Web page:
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Ellevate Essentials: How to Negotiate for Success

Ellevate Essentials: How to Negotiate for Success

How to Negotiate for Success I’ve said it many times: there is no H.R. fairy godmother, and you must ask for the promotion, the interesting project or that raise. Honing those negotiations skills will also be useful help you close the next deal, hire the next great team member, and get what you want.  Here are our secrets on how to negotiate for success. Best, Sallie KrawcheckRelated Resources Negotiation is an important aspect of asking for a raise and getting a fair compensation. But honing your skills as a negotiator will allow you to not only earn more money, but also succeed in various professional settings. Check out some of Ellevate’s other resources and tips on negotiatio

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Hutosh Sadri

Enjoyed listening to Sallie's advise especially about being non emotional while negotiating. I found the tip about negotiating as though it is for someone else very helpful and look forward to using them in the future.

August 8, 2018

Pamela Mearsheimer

I've learned to think of myself in the third person. I've written out a case study using a character I usually call Sophie (it can be any woman's name) and I develop a business case why she is really good at what she does, what she will bring to an organization and why she should be paid at the top of her salary range. That fictional character is of course me. It really helps me to develop enthusiasm and a strong case for my situation.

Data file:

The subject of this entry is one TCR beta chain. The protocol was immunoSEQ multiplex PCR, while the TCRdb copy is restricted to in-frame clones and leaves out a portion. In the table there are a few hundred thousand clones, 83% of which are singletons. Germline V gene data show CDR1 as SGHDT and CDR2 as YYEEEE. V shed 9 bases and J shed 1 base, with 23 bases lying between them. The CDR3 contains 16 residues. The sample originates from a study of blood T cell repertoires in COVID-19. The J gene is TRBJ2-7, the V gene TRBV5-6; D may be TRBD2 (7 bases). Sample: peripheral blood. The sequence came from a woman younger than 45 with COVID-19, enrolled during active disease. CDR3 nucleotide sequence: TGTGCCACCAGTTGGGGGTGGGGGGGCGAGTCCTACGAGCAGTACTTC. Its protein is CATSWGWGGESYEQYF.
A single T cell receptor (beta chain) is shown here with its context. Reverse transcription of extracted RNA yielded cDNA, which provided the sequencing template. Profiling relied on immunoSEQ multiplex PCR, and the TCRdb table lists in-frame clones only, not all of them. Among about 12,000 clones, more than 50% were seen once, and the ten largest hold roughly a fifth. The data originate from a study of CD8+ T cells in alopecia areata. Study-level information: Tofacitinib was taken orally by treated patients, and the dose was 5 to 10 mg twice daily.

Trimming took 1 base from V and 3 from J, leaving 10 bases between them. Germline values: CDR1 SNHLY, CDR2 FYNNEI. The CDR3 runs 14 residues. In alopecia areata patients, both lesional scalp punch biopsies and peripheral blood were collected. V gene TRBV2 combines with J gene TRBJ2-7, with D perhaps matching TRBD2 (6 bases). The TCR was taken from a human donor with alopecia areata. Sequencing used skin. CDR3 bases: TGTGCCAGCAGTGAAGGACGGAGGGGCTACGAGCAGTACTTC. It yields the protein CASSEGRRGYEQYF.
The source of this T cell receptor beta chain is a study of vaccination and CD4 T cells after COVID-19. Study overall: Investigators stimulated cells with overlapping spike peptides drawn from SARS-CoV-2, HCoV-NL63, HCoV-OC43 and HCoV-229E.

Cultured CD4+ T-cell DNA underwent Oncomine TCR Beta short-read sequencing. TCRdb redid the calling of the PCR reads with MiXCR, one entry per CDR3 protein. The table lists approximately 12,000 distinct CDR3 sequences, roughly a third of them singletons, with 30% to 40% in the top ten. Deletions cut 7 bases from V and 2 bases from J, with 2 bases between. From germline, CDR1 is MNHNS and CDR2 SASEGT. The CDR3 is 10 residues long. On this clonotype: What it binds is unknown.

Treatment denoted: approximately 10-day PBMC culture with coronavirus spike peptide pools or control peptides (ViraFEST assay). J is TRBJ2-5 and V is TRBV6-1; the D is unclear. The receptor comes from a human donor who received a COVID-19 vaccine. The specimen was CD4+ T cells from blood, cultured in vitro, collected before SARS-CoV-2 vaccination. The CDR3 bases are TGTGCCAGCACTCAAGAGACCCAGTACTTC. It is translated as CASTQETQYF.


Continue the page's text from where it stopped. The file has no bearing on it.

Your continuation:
April 11, 2018

Heather L. Cassady, PMP, CSM

Key takeaway for me: the idea that women negotiate more successfully when it’s on behalf of someone else. This is consistent with a recent HBR Women at Work podcast. It didn’t resonate with me in the HBR discussion, but Sallie’s example of negotiating for our children makes a lot of sense. I’ve typically considered it “advocacy” rather than negotiating. Negotiating for oneself feels selfish, and invites “imposter syndrome” backlash. Next time, I’ll remind myself better income, flexibility, and opportunities for me mean better quality of life and opportunities for my family.

April 2, 2018

Lori O'Grady

I love how you said to be transparent about what's important to you, what's not and what your non-negotiables are. To me that's being the chess player rather than the poker player. And a big aHa for me is knowing what these boundaries are needs to be part of my preparation. Having a goal of being transparent would also push me to make sure I understood these boundaries for myself before heading into the negotiation. As a hit-the-ground-running person, sometimes I risk having to figure it out along the way.

March 9, 2018

Jennifer Nash

I think it's a fabulously bold approach to lay it all on the line and tell employers what is important to you, what isn't and what's a non-negotiable. So empowering, and I'm surprised this post doesn't have any comments. I would be very curious to know if anyone else has tried it, or if most are just too nervous to be that solid in their ask.

July 11, 2017

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